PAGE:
Takashi Yoshida comments:

それにしても空前の龍馬ブームである。高知は以前から観光も龍馬頼みで、空港の名も高知龍馬空港。そして「龍馬伝」の経済効果は409億円で高知県の県内総生産の2%というから相当なものだ(自分の給料が2%増えたことを考えるとその効果の程がわかる)。私は、高知で11年暮らしたので坂本龍馬の高知での人気ぶりは知っている。しかしこの全国的な人気はどうだ。ブームに便乗して稼げる内に稼ごうという姿勢が丸見えの地域もあらわれている。自民党から共産党まで、保革を問わず政治家は龍馬を口に出していればまず安心である。

The country is going through an unprecedented Ryoma boom. Kochi has always relied on Ryoma for tourism purposes. Even our airport is called Kochi Ryoma Airport. Making up 2% of Kochi Prefecture's gross production and 40.9 billion JPY nation-wide, the economic effect of the drama Ryomaden is huge. (The fact that my salary increased by 2% might give you an idea of its effect!) Having lived in Kochi for 11 years, I'm familiar with his popularity here but I'm not so sure about this national boom. Some places are transparent in their intent to make money while it can by riding the wave. From the Liberal Democratic Party to the Japanese Communist Party, politicians on both sides of the spectrum seem to think they're safe as long as they mention Ryoma.

Why does Ryoma command so much love and respect? Jon digs into this question in his review of Sakamoto Ryoma and the Meiji Restoration by Marius Jansen.

The fact is Ryoma WAS one of the most significant figures during the Bakumatsu. His personality, his character, his ability to develop relationships and create alliances allowed him to do what few others could have done. […] I think you will find many examples throughout history of famous historical figures who may not have developed many of the original ideas they are known for but they took those ideas and improved on them or used their charisma and skill to carry them through. Sakamoto Ryoma is no different.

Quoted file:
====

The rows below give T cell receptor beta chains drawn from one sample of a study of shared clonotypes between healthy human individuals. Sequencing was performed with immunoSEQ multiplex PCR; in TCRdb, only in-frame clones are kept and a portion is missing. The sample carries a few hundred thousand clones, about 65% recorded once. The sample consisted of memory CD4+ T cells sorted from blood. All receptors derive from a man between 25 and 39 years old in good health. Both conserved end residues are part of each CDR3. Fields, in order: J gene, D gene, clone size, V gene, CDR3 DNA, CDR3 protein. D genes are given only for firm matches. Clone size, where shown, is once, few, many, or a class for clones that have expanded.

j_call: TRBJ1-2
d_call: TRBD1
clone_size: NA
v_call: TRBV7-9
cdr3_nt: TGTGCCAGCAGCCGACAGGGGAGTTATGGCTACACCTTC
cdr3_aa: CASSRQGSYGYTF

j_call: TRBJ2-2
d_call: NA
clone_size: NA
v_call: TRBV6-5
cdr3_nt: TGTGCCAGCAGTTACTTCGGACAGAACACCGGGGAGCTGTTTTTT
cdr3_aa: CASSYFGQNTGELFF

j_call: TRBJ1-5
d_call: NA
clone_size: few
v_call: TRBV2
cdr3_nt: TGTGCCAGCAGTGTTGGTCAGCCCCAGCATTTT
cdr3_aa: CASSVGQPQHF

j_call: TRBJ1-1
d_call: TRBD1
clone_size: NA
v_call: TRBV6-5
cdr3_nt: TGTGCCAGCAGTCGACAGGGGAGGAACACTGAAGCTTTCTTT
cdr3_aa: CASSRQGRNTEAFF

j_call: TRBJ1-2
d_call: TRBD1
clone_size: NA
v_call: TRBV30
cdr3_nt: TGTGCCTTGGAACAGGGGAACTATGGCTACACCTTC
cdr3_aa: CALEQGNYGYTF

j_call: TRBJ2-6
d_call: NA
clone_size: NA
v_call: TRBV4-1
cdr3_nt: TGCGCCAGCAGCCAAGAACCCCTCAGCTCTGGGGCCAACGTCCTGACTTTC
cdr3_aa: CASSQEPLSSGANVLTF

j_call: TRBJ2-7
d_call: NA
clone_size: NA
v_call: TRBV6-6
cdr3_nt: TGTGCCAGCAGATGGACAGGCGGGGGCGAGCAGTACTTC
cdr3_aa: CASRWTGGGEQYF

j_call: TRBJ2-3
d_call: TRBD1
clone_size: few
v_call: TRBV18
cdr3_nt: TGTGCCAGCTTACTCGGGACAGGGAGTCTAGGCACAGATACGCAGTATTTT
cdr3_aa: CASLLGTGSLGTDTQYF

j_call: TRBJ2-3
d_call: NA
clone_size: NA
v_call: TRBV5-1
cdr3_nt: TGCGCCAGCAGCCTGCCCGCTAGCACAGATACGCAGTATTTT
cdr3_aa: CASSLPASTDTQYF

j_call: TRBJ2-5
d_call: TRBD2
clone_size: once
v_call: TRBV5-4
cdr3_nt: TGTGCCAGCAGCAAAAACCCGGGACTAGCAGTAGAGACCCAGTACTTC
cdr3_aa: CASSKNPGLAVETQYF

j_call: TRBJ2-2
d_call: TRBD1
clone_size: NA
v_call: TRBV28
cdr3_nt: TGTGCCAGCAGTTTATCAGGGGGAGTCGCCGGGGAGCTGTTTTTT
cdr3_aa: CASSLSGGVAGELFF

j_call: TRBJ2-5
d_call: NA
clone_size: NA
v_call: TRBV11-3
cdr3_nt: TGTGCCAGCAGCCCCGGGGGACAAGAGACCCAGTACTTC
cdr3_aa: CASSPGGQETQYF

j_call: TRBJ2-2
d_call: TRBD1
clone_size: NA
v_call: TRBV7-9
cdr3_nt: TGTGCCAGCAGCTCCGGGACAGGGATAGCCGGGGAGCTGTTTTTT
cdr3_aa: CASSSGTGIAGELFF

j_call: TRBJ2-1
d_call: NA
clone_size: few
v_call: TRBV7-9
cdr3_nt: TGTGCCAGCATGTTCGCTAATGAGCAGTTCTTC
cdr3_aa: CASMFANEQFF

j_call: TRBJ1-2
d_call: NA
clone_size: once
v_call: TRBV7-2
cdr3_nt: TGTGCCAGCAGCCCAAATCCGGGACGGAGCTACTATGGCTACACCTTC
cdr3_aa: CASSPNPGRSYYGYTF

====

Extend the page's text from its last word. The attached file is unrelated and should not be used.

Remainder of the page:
Here is another reason given at a thread on Q&A site Yahoo! Chiebukuro. The corporation refers to is the naval trading company Kaientai. Ryoma's associate Iwasaki Yataro would go on to build the Mitsubishi empire.

龍馬が日本で初めて株式会社を設立したのは知っていますか。おそらく当時の日本で龍馬は突出した経済感覚を持っていた人物だったでしょう。つまり金儲けの才能がずば抜けていた。その才能を自分だけの利益のためでなく日本全体のために働かせようとしていたところが尊敬されるのでしょう。
そういった意味で龍馬が若くして死んでしまったことは残念でなりません。

Did you know that Ryoma was the founder of the first modern corporation in Japan? I'd say that he was ahead of his time in terms of business sense – his moneymaking skills were outstanding. That Ryoma used his talent for the good of the country, rather than for himself, is why he is so respected. You can't help but wonder what could have been, had he hadn't died so young.

Preview of the second season of Ryomaden

One of the most publicly enthusiastic fans is Masayoshi Son, founder and CEO of the telecom giant Softbank. Random fact: Softbank's logo is based on that of Ryoma's trading company Kaientai (海援隊). Last year, @masason tweeted: